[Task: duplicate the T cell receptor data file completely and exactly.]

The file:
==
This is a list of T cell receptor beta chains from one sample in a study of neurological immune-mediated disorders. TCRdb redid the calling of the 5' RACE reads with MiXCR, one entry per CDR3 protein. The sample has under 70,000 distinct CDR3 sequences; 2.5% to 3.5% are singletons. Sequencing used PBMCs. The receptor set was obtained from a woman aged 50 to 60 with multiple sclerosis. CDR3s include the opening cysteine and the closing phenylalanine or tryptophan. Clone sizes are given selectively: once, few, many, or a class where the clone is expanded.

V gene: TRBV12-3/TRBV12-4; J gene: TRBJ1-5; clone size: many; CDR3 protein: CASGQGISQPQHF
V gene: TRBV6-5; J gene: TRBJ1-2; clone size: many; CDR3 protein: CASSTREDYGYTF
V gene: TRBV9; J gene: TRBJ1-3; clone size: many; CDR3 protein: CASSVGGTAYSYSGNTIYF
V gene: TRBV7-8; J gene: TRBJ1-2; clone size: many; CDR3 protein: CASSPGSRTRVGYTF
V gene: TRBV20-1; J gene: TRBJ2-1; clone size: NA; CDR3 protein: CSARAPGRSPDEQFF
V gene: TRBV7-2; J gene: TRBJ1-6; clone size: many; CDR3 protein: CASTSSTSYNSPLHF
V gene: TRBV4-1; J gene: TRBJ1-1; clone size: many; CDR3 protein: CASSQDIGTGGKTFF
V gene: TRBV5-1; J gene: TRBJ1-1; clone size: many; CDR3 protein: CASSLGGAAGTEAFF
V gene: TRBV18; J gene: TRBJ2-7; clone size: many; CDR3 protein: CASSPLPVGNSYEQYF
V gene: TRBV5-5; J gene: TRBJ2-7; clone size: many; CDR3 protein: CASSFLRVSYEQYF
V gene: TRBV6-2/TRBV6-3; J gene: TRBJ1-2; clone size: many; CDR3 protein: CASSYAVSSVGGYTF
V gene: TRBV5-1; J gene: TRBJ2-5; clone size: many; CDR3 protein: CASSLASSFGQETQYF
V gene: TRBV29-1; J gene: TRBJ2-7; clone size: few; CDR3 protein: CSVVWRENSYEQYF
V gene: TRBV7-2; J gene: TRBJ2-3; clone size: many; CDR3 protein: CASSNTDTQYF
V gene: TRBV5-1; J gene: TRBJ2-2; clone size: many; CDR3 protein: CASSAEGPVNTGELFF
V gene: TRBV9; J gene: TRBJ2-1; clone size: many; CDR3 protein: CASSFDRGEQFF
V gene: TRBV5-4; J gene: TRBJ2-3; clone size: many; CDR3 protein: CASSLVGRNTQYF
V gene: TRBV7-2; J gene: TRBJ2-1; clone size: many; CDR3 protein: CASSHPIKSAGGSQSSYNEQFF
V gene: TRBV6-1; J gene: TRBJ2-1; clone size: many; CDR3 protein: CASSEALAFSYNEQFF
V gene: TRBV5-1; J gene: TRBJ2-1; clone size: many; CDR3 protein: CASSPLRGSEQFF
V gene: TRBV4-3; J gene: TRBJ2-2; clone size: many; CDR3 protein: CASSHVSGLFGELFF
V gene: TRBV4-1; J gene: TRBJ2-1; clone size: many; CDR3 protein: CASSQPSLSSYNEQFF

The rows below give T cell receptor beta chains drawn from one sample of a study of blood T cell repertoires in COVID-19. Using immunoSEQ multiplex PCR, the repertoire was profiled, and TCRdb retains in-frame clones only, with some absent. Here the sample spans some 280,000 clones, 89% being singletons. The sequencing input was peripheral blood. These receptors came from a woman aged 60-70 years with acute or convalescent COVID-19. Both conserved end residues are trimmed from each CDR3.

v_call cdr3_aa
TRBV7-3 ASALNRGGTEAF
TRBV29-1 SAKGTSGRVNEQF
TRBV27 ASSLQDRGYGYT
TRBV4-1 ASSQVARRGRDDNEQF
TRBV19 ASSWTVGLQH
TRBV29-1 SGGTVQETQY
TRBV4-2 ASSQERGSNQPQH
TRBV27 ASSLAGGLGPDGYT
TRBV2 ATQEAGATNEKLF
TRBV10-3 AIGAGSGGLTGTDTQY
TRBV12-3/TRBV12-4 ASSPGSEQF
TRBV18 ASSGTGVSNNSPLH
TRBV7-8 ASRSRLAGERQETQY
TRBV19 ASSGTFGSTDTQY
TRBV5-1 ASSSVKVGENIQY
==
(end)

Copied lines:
This is a list of T cell receptor beta chains from one sample in a study of neurological immune-mediated disorders. TCRdb redid the calling of the 5' RACE reads with MiXCR, one entry per CDR3 protein. The sample has under 70,000 distinct CDR3 sequences; 2.5% to 3.5% are singletons. Sequencing used PBMCs. The receptor set was obtained from a woman aged 50 to 60 with multiple sclerosis. CDR3s include the opening cysteine and the closing phenylalanine or tryptophan. Clone sizes are given selectively: once, few, many, or a class where the clone is expanded.

V gene: TRBV12-3/TRBV12-4; J gene: TRBJ1-5; clone size: many; CDR3 protein: CASGQGISQPQHF
V gene: TRBV6-5; J gene: TRBJ1-2; clone size: many; CDR3 protein: CASSTREDYGYTF
V gene: TRBV9; J gene: TRBJ1-3; clone size: many; CDR3 protein: CASSVGGTAYSYSGNTIYF
V gene: TRBV7-8; J gene: TRBJ1-2; clone size: many; CDR3 protein: CASSPGSRTRVGYTF
V gene: TRBV20-1; J gene: TRBJ2-1; clone size: NA; CDR3 protein: CSARAPGRSPDEQFF
V gene: TRBV7-2; J gene: TRBJ1-6; clone size: many; CDR3 protein: CASTSSTSYNSPLHF
V gene: TRBV4-1; J gene: TRBJ1-1; clone size: many; CDR3 protein: CASSQDIGTGGKTFF
V gene: TRBV5-1; J gene: TRBJ1-1; clone size: many; CDR3 protein: CASSLGGAAGTEAFF
V gene: TRBV18; J gene: TRBJ2-7; clone size: many; CDR3 protein: CASSPLPVGNSYEQYF
V gene: TRBV5-5; J gene: TRBJ2-7; clone size: many; CDR3 protein: CASSFLRVSYEQYF
V gene: TRBV6-2/TRBV6-3; J gene: TRBJ1-2; clone size: many; CDR3 protein: CASSYAVSSVGGYTF
V gene: TRBV5-1; J gene: TRBJ2-5; clone size: many; CDR3 protein: CASSLASSFGQETQYF
V gene: TRBV29-1; J gene: TRBJ2-7; clone size: few; CDR3 protein: CSVVWRENSYEQYF
V gene: TRBV7-2; J gene: TRBJ2-3; clone size: many; CDR3 protein: CASSNTDTQYF
V gene: TRBV5-1; J gene: TRBJ2-2; clone size: many; CDR3 protein: CASSAEGPVNTGELFF
V gene: TRBV9; J gene: TRBJ2-1; clone size: many; CDR3 protein: CASSFDRGEQFF
V gene: TRBV5-4; J gene: TRBJ2-3; clone size: many; CDR3 protein: CASSLVGRNTQYF
V gene: TRBV7-2; J gene: TRBJ2-1; clone size: many; CDR3 protein: CASSHPIKSAGGSQSSYNEQFF
V gene: TRBV6-1; J gene: TRBJ2-1; clone size: many; CDR3 protein: CASSEALAFSYNEQFF
V gene: TRBV5-1; J gene: TRBJ2-1; clone size: many; CDR3 protein: CASSPLRGSEQFF
V gene: TRBV4-3; J gene: TRBJ2-2; clone size: many; CDR3 protein: CASSHVSGLFGELFF
V gene: TRBV4-1; J gene: TRBJ2-1; clone size: many; CDR3 protein: CASSQPSLSSYNEQFF

The rows below give T cell receptor beta chains drawn from one sample of a study of blood T cell repertoires in COVID-19. Using immunoSEQ multiplex PCR, the repertoire was profiled, and TCRdb retains in-frame clones only, with some absent. Here the sample spans some 280,000 clones, 89% being singletons. The sequencing input was peripheral blood. These receptors came from a woman aged 60-70 years with acute or convalescent COVID-19. Both conserved end residues are trimmed from each CDR3.

v_call cdr3_aa
TRBV7-3 ASALNRGGTEAF
TRBV29-1 SAKGTSGRVNEQF
TRBV27 ASSLQDRGYGYT
TRBV4-1 ASSQVARRGRDDNEQF
TRBV19 ASSWTVGLQH
TRBV29-1 SGGTVQETQY
TRBV4-2 ASSQERGSNQPQH
TRBV27 ASSLAGGLGPDGYT
TRBV2 ATQEAGATNEKLF
TRBV10-3 AIGAGSGGLTGTDTQY
TRBV12-3/TRBV12-4 ASSPGSEQF
TRBV18 ASSGTGVSNNSPLH
TRBV7-8 ASRSRLAGERQETQY
TRBV19 ASSGTFGSTDTQY
TRBV5-1 ASSSVKVGENIQY